It’s been a busy weekend!
But it also signals the completion of my second major goal this year.
Earlier in the year I trained for and competed in a Kettlebell Sport event, this has been a goal of mine for some time. I was pleased with the result in the Jerks event and I’m taking the lessons learned from the snatch event and using them to improve.
The other major goal has little to do with training and competing.
Actually that’s not true.
It has a lot to do with training and competing.
In order to peak for an event, you must set a series of targets and knuckle down until each one is ticked off. By the time the last target is hit, you should be in competition shape.
Getting up every day and working hard at hitting these targets takes a bucket load of discipline. Every day you have to see yourself pushing past that days target, digging deeper and going harder.
You have to have the fortitude to push and push, inching closer to that end goal, that peak performance.
Every day you will wake up and ask yourself why.
Why am I pushing so hard?
Why must I train today?
Can I not take a rest today?
You have to eat right, sleep right, train right and rest right.
You have to forgo the beers with the guys on the weekend, you may have to get out of bed earlier, stay up later.
You have to do whatever it takes to reach that goal.
It’s as much mental as it is physical.
All my training partners at Wild Geese saw how I struggled to keep motivated towards the last few weeks approaching the Kettlebell competition. The repetition had started to get to me, the goal was in sight but I hated the fact that every day I would get up and go to Snatch or Jerk, or Snatch, or Jerk.
But I wanted to do well, I wanted to perform, even though I was growing sick of the training, getting pissed off at the thought of another endless set of Girevoy Sport lifts, I did it anyway.
78 jerks in 10 minutes with 24kg bells, is a the result. For a first ever attempt at the sport, that’s a good total.
On the day, all the pain, the blisters, the fatigue, the close calls with injuries and the mental struggle to just continue all paid off.
This brings me to goal number 2.
This was even bigger, and you guys played as much a part as I did.
Over the last couple of days I moved my family into a new house. Since launching Wild Geese in the depths of a recession bound, seemingly crippled economy, I’ve struggled, and on many occasions I considered quitting.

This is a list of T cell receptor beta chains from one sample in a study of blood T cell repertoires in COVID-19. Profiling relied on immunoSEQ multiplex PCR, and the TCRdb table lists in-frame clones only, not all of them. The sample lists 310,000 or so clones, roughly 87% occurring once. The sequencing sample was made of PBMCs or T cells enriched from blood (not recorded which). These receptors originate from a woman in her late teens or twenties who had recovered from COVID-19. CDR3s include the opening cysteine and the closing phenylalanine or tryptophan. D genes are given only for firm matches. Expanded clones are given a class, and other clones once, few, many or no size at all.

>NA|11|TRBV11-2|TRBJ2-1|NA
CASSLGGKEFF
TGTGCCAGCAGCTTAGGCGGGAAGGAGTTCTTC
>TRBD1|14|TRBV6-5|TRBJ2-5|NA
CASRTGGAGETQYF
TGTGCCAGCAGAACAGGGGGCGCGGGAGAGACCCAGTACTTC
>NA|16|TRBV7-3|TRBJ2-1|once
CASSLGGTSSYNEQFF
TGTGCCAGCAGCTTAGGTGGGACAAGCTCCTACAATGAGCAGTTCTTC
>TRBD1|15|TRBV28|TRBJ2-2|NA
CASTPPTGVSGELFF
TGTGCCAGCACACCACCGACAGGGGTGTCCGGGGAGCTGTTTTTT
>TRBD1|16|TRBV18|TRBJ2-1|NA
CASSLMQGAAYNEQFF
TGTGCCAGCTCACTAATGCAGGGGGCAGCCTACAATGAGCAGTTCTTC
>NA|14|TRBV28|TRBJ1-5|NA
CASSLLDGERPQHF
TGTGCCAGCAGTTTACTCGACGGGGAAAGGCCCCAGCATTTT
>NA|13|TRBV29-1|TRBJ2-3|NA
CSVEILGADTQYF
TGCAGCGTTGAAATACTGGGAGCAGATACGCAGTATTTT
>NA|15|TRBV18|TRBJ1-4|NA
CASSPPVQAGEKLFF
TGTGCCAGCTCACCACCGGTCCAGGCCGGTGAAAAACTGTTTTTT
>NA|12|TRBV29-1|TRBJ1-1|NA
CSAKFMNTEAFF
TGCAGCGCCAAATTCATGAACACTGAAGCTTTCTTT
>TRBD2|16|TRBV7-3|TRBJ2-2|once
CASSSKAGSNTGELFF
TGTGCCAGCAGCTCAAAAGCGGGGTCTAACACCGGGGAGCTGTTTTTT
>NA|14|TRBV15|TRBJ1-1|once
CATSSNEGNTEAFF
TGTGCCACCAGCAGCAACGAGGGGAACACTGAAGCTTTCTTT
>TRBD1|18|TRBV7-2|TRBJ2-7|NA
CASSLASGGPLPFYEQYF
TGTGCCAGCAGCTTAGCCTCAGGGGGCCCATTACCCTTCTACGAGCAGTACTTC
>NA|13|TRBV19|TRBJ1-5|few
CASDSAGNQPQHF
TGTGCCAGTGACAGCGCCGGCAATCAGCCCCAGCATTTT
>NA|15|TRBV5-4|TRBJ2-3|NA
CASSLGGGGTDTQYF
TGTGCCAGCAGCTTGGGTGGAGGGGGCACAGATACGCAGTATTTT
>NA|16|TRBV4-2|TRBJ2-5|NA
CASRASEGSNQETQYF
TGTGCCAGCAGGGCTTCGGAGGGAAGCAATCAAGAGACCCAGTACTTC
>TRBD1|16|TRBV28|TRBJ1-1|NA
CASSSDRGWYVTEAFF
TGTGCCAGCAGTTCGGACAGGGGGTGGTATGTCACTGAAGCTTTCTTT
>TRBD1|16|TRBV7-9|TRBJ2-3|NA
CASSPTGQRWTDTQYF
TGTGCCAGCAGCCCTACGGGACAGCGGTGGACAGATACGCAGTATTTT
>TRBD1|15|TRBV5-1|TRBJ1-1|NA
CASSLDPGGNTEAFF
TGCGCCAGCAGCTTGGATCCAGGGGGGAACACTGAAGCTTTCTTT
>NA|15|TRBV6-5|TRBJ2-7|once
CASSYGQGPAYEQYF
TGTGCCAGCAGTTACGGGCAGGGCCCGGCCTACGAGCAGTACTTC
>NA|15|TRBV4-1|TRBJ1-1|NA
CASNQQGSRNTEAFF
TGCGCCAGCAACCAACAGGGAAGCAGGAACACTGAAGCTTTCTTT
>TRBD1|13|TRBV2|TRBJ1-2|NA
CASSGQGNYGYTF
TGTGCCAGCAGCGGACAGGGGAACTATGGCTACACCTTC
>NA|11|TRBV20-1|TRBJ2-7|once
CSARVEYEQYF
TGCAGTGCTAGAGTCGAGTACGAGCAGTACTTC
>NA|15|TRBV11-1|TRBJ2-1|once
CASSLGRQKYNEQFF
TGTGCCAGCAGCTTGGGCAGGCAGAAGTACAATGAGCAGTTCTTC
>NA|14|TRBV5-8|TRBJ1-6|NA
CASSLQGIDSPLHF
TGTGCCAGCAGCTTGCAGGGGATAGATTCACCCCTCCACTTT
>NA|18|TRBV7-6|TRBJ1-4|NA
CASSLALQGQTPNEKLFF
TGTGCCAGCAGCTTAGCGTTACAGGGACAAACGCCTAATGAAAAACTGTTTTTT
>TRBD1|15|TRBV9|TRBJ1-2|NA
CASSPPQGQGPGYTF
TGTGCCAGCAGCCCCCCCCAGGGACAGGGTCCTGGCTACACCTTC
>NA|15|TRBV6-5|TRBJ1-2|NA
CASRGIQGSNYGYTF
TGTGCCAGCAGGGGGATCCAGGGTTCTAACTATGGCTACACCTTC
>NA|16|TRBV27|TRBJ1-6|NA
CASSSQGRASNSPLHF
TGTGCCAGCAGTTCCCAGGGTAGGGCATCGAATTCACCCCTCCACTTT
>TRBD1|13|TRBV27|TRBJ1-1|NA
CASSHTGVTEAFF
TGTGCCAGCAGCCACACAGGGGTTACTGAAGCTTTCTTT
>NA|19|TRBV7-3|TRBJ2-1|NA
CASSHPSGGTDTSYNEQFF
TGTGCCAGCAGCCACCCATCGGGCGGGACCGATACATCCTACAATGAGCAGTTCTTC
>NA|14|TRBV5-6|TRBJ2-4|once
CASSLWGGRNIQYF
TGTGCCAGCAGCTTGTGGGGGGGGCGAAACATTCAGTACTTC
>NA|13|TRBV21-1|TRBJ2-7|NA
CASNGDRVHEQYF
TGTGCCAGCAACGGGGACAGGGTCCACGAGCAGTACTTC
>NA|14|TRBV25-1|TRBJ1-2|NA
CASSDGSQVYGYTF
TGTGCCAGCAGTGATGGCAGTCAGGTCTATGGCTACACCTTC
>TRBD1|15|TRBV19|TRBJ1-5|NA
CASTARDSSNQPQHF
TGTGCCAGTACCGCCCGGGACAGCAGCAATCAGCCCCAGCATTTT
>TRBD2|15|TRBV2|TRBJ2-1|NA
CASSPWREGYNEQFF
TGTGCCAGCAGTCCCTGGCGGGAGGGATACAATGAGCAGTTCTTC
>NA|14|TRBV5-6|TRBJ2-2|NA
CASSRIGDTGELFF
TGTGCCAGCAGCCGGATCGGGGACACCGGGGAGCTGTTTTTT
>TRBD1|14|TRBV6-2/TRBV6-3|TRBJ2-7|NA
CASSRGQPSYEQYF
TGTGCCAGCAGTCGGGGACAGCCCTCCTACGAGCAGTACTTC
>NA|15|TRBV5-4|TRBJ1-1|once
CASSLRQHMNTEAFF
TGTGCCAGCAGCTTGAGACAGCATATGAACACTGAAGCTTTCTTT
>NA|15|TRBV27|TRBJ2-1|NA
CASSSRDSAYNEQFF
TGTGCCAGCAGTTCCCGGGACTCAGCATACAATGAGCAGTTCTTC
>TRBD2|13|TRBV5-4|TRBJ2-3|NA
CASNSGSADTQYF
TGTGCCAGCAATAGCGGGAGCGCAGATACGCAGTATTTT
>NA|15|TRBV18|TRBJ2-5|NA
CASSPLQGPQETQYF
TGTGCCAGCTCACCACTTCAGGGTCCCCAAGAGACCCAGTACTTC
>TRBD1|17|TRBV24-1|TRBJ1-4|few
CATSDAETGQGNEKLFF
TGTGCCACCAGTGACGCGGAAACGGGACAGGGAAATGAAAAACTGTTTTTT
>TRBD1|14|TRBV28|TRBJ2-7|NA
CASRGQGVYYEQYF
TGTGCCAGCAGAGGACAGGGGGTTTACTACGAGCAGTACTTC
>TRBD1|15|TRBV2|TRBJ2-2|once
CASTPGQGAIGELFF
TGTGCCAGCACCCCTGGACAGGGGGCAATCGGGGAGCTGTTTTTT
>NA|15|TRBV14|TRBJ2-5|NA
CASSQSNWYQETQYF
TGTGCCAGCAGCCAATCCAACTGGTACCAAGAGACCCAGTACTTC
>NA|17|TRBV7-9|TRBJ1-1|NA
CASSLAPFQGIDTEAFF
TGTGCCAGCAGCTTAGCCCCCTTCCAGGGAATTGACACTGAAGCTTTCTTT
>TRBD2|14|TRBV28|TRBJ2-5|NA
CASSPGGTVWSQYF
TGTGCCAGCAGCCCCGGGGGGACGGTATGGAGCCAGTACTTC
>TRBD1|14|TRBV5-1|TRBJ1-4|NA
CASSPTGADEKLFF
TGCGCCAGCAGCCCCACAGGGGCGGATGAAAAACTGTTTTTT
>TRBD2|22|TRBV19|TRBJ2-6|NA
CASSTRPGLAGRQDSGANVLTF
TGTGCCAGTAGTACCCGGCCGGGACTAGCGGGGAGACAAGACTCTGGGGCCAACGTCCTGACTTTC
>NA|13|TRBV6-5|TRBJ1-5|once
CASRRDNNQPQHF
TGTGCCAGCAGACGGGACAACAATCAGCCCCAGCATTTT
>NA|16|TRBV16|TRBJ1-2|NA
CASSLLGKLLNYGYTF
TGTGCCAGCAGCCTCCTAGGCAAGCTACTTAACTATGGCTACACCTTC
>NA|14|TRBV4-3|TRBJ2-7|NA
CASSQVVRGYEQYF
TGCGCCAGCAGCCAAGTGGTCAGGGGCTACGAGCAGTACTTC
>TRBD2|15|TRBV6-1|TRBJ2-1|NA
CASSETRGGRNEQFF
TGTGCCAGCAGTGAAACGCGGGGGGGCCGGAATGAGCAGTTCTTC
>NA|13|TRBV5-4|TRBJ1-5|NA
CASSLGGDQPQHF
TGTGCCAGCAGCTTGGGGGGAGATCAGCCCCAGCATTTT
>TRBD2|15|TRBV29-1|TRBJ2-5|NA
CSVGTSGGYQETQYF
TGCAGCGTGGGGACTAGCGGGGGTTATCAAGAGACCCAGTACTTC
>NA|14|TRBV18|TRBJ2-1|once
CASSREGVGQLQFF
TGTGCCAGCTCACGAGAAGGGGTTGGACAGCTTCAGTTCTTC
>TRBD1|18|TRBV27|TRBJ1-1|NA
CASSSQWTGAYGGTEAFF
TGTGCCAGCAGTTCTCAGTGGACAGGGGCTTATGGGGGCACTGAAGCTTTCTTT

But lessons I’ve learnt on the training floor, the mental fortitude to lift serious Iron, run ridiculous distances and push myself mentally and physically. These lessons stood to me in “real” life.
For the last year I have been 100% immersed in Wild Geese, I lived in the studio, I slept on the mats, I worked from 6.30am often till 10pm. I’ve built the business up to a level where I can bring my family who have been incredibly patient home from their grannies.
My wife volunteered to move in with her mother so I could focus on building the business to a stage where it would support us. It was a selfless offer and an incredible show of her support for me and Wild Geese, it’s something I’ll never forget. Every time I doubted myself and my ability to make things work, I would think of them. Every time I got fed up with living in the gym, I would think of them.
I needed to succeed, failure was not an option. To fail meant the family would never be back together, it would mean closing the gym and attempting to find some kind of paid employment.
This weekend just passed saw me able to hire a van and move them back. We have a lovely house with a fantastic garden for my little man to run around in.
In comparison, a Kettlebell competition, a marathon or a quadruple bodyweight deadlift are small fry.
Now the focus has shifted, now I’m not looking to simply create a home for them, but now I want to create the best home for them. In order to do this I need to create the best business for them, I need to keep learning and improving, but I will NEVER sell out. I will not start teaching bullshit courses simply to make a few quid quickly. I have turned down offers to teach aerobics, spin, Zumba and all the other muck.
This weekend myself and the Rasta are heading down to Tullamore for a workshop with Irish Powerlifter, Andy Bolton. While I’m a Kettlebell specialist, I see the value in every style of training. Some athletes come to me purely to get strong, and nobody is stronger than a powerlifter. Learning from a man like this will make me a better coach, it will add real, usable tools to my tool box. It will bring me closer to my goal of becoming a better coach
So my next set of goals are simple:
Keep learning, keep improving myself and my business, spend more time with the family.
Having a goal to work towards is a vital part of not just your training life, but if the goal doesn’t mean anything to you, you’ll never, ever achieve it.
You’ll remain just another also ran. A coulda, woulda, shoulda…. Instead of telling the grandkids how you did, you’ll be telling them how you almost did.
Get of your arse and start doing stuff. I did and I’m still reeling from the awesome results.
Take control of your life.
You will never look back if you do.